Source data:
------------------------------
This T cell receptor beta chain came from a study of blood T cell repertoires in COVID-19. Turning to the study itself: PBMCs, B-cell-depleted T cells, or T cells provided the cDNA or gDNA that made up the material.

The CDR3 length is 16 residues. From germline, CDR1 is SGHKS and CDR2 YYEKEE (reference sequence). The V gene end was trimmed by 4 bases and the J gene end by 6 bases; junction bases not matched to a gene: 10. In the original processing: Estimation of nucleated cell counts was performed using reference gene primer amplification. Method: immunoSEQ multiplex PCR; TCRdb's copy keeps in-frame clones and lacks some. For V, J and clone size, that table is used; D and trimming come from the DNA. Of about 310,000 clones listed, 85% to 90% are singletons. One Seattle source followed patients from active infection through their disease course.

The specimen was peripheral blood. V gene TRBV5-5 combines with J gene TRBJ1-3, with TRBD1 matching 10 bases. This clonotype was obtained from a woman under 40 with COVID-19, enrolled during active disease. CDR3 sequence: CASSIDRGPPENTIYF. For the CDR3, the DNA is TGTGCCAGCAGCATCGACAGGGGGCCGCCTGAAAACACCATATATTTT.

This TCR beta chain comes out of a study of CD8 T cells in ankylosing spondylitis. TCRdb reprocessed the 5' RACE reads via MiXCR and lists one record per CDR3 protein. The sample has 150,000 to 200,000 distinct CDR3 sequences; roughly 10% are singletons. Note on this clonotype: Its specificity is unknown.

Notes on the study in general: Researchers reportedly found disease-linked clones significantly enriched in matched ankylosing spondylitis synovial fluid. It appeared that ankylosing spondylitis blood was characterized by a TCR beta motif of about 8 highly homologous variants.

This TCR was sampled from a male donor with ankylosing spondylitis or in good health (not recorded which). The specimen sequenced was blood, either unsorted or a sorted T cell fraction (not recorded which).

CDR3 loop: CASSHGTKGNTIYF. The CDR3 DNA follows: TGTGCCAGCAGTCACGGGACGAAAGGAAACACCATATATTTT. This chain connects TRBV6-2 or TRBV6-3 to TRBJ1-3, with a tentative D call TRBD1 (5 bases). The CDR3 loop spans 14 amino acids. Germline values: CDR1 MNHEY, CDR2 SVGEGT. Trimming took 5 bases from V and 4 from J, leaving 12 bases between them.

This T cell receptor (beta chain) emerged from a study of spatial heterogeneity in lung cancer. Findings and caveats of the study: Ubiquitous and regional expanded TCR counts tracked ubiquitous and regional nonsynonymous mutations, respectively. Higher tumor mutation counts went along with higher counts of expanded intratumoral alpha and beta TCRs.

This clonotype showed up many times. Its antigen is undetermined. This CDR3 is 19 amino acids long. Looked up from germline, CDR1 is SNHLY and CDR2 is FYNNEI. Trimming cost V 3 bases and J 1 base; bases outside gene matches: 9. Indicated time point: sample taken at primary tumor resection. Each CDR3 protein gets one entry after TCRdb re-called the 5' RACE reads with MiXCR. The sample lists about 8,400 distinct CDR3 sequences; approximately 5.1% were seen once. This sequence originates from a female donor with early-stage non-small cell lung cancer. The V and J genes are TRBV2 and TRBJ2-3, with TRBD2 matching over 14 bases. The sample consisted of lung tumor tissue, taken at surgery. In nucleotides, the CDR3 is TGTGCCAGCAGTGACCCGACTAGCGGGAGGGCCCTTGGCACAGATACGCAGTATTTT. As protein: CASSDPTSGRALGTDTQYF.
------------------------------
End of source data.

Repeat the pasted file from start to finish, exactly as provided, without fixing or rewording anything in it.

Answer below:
This T cell receptor beta chain came from a study of blood T cell repertoires in COVID-19. Turning to the study itself: PBMCs, B-cell-depleted T cells, or T cells provided the cDNA or gDNA that made up the material.

The CDR3 length is 16 residues. From germline, CDR1 is SGHKS and CDR2 YYEKEE (reference sequence). The V gene end was trimmed by 4 bases and the J gene end by 6 bases; junction bases not matched to a gene: 10. In the original processing: Estimation of nucleated cell counts was performed using reference gene primer amplification. Method: immunoSEQ multiplex PCR; TCRdb's copy keeps in-frame clones and lacks some. For V, J and clone size, that table is used; D and trimming come from the DNA. Of about 310,000 clones listed, 85% to 90% are singletons. One Seattle source followed patients from active infection through their disease course.

The specimen was peripheral blood. V gene TRBV5-5 combines with J gene TRBJ1-3, with TRBD1 matching 10 bases. This clonotype was obtained from a woman under 40 with COVID-19, enrolled during active disease. CDR3 sequence: CASSIDRGPPENTIYF. For the CDR3, the DNA is TGTGCCAGCAGCATCGACAGGGGGCCGCCTGAAAACACCATATATTTT.

This TCR beta chain comes out of a study of CD8 T cells in ankylosing spondylitis. TCRdb reprocessed the 5' RACE reads via MiXCR and lists one record per CDR3 protein. The sample has 150,000 to 200,000 distinct CDR3 sequences; roughly 10% are singletons. Note on this clonotype: Its specificity is unknown.

Notes on the study in general: Researchers reportedly found disease-linked clones significantly enriched in matched ankylosing spondylitis synovial fluid. It appeared that ankylosing spondylitis blood was characterized by a TCR beta motif of about 8 highly homologous variants.

This TCR was sampled from a male donor with ankylosing spondylitis or in good health (not recorded which). The specimen sequenced was blood, either unsorted or a sorted T cell fraction (not recorded which).

CDR3 loop: CASSHGTKGNTIYF. The CDR3 DNA follows: TGTGCCAGCAGTCACGGGACGAAAGGAAACACCATATATTTT. This chain connects TRBV6-2 or TRBV6-3 to TRBJ1-3, with a tentative D call TRBD1 (5 bases). The CDR3 loop spans 14 amino acids. Germline values: CDR1 MNHEY, CDR2 SVGEGT. Trimming took 5 bases from V and 4 from J, leaving 12 bases between them.

This T cell receptor (beta chain) emerged from a study of spatial heterogeneity in lung cancer. Findings and caveats of the study: Ubiquitous and regional expanded TCR counts tracked ubiquitous and regional nonsynonymous mutations, respectively. Higher tumor mutation counts went along with higher counts of expanded intratumoral alpha and beta TCRs.

This clonotype showed up many times. Its antigen is undetermined. This CDR3 is 19 amino acids long. Looked up from germline, CDR1 is SNHLY and CDR2 is FYNNEI. Trimming cost V 3 bases and J 1 base; bases outside gene matches: 9. Indicated time point: sample taken at primary tumor resection. Each CDR3 protein gets one entry after TCRdb re-called the 5' RACE reads with MiXCR. The sample lists about 8,400 distinct CDR3 sequences; approximately 5.1% were seen once. This sequence originates from a female donor with early-stage non-small cell lung cancer. The V and J genes are TRBV2 and TRBJ2-3, with TRBD2 matching over 14 bases. The sample consisted of lung tumor tissue, taken at surgery. In nucleotides, the CDR3 is TGTGCCAGCAGTGACCCGACTAGCGGGAGGGCCCTTGGCACAGATACGCAGTATTTT. As protein: CASSDPTSGRALGTDTQYF.